The table

I have a thing about tables – end tables, side table, telephone tables, coffee tables, dining room tables, drop leaf tables, round, square, triangular.  I have a thing about tables.  It might have to do something with an appreciation of horizontal surfaces on which to put stuff.

So when I had the opportunity to buy one of the communion tables built for the recent General Assembly of the Presbyterian Church (USA) I jumped at the chance.  I gave my best doe-eyed look to my husband, and told him we really could use it in the back.  I’m pretty sure it wasn’t the doe-eyes that won him over, but now it sits in our backyard.

The table was made out of our Pacific Northwest native wood, the Douglas Fir, the Pseudotsuga menziesii .  Its scientific name is derived from the pseudo prefix because the Doug Fir isn’t really a fir tree; the menziesii come from the name Archibald Menzies, who classified the tree before David Douglas, who named the tree after himself.  So you could say the table isn’t what it seems.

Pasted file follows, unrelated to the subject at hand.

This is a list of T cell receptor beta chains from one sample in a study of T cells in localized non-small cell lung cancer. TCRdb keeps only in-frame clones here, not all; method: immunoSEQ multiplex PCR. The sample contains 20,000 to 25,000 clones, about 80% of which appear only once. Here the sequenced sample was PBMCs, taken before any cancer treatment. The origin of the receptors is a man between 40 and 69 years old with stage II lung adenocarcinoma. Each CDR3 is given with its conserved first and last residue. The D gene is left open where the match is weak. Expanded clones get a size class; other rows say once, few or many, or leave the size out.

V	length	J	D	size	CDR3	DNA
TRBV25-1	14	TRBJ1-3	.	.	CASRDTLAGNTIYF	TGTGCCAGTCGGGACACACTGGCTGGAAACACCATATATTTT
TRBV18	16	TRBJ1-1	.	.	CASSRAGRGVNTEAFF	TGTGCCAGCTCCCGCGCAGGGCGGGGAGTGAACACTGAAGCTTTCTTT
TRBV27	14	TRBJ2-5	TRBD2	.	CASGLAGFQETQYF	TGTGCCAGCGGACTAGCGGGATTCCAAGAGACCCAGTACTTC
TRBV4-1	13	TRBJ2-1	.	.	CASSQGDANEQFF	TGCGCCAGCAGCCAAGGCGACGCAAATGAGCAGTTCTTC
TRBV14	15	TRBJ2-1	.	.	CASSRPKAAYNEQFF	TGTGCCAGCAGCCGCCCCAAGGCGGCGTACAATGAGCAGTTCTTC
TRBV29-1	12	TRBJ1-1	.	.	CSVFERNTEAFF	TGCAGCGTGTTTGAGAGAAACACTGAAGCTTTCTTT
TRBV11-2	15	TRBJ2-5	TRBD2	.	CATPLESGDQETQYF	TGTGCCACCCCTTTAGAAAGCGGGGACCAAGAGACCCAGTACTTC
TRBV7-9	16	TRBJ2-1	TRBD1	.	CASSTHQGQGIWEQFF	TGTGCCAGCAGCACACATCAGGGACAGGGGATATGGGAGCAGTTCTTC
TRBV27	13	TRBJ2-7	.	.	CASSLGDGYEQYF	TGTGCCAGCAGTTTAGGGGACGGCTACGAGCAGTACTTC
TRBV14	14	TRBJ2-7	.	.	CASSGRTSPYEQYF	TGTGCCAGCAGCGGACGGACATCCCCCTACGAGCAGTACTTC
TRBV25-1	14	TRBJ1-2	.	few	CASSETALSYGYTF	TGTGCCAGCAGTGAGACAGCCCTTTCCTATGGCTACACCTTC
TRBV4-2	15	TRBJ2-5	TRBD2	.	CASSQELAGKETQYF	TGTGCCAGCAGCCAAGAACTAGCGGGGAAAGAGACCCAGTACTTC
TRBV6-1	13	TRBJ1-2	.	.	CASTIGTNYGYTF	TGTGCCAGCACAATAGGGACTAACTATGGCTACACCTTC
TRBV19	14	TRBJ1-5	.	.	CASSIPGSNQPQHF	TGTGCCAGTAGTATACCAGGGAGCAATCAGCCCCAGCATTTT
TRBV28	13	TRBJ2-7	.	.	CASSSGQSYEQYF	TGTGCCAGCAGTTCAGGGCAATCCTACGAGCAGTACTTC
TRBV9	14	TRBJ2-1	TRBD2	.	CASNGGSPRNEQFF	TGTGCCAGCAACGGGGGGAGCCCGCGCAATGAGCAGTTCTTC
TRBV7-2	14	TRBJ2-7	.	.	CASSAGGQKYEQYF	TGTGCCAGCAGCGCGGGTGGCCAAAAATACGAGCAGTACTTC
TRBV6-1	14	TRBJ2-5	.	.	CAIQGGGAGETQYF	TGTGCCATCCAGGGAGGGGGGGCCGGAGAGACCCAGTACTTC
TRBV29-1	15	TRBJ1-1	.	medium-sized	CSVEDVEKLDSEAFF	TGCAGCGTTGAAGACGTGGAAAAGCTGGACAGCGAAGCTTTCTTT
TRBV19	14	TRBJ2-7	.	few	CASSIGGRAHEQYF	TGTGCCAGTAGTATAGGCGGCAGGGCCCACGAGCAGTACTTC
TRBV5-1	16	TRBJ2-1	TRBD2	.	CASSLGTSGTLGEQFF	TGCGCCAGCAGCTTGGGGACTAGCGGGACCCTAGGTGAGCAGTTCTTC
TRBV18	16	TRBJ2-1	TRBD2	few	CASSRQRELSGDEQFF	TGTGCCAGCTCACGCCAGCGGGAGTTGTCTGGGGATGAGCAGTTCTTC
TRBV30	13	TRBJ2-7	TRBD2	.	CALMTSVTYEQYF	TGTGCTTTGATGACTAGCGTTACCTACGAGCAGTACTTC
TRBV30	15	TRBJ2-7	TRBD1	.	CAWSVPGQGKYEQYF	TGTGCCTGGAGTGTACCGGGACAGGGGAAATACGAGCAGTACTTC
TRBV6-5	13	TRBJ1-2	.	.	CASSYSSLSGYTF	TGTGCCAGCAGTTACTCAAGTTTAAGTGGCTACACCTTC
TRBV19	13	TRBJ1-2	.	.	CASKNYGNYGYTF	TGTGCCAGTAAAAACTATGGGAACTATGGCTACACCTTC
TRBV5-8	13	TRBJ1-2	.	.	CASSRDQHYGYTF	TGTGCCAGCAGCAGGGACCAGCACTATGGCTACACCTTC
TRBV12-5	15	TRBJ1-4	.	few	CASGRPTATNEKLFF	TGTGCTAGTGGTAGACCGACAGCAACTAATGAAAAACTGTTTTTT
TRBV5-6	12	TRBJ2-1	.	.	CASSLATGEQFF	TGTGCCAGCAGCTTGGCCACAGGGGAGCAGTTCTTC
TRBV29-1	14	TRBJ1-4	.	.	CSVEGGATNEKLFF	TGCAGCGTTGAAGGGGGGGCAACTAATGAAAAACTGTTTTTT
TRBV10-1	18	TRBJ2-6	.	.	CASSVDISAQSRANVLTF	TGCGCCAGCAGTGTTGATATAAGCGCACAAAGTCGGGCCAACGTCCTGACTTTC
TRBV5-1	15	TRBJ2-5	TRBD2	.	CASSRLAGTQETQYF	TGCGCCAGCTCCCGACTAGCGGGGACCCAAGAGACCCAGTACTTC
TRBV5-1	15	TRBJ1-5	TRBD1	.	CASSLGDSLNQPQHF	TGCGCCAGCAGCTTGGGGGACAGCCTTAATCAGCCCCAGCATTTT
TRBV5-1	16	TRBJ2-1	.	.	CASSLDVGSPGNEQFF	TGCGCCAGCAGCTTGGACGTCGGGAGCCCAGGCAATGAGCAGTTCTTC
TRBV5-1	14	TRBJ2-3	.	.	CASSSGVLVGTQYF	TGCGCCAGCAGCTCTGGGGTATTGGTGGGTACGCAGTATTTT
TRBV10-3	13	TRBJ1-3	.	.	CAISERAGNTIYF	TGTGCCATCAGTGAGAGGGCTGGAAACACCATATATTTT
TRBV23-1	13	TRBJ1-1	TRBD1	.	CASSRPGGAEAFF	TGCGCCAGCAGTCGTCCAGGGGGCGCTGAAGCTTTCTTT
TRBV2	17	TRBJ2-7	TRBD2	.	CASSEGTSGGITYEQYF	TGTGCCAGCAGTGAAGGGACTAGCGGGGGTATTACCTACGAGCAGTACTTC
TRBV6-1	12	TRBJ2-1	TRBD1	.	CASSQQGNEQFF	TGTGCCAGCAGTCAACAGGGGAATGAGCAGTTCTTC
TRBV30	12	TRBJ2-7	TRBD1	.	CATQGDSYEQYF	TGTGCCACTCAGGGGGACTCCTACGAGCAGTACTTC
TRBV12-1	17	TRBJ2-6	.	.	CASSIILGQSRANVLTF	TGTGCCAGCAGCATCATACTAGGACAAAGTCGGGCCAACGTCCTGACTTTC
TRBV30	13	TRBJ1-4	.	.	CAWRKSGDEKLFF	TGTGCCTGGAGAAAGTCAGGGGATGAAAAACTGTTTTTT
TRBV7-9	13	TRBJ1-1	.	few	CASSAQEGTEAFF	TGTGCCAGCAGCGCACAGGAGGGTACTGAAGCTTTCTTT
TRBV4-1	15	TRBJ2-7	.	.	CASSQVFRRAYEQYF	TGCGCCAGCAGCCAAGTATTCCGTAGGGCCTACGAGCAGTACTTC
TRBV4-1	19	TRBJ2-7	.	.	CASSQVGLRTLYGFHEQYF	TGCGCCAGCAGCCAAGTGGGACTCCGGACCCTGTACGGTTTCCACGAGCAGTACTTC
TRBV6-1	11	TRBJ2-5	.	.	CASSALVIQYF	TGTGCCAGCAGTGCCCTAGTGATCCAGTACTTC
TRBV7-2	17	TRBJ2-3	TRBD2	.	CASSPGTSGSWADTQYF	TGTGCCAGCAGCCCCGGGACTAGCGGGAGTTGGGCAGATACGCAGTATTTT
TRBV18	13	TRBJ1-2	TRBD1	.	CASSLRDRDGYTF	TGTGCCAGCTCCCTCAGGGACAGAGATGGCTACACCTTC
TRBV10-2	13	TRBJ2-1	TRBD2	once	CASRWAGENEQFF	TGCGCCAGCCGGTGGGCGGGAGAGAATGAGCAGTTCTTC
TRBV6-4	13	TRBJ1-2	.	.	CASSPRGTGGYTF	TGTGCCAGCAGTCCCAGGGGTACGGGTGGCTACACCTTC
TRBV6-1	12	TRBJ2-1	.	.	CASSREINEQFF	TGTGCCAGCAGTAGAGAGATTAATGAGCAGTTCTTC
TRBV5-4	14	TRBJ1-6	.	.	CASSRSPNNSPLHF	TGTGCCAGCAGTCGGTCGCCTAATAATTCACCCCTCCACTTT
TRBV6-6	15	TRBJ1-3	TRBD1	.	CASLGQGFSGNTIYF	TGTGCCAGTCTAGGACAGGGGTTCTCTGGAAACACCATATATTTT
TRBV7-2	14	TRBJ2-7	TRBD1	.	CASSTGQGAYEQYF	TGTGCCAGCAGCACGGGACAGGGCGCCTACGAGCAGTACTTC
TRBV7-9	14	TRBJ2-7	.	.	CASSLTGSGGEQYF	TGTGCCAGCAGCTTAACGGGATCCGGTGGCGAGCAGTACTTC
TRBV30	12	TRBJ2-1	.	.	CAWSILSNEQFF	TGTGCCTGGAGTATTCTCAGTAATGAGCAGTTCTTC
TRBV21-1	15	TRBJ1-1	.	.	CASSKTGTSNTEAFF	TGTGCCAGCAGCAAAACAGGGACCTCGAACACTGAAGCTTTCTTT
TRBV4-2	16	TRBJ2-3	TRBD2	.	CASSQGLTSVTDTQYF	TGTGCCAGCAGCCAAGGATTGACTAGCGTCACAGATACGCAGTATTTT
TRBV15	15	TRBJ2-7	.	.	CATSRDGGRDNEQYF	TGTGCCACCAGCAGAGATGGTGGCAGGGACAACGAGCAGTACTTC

I wrote the communion liturgy that was used for one of the services at the table during GA.  The preacher/presider that day chose not to say all the words I wrote; I believe they did not suit, theologically-speaking.  I was a little miffed, to be honest.  But then I remembered it is a table of grace.

The table was transported from the Oregon Convention Center to our home a few miles away because of the strength of many and the generosity of a friend, who provided both muscle and pick up truck.  It is a table of friendship, too.

Its debut at our home was for a potluck dinner for all of us who were on the steering committee that provided hospitality for the General Assembly, and on that beautiful Thursday night, it was laden with wine and lemonade and iced tea and brats and chicken and pork and watermelon and crudites, and laughter, and stories, and gratitude.  It is a table of abundance.

Our child protested the arrival of the table in our small backyard – it takes up space she plays in.  It is a table of inconvenience.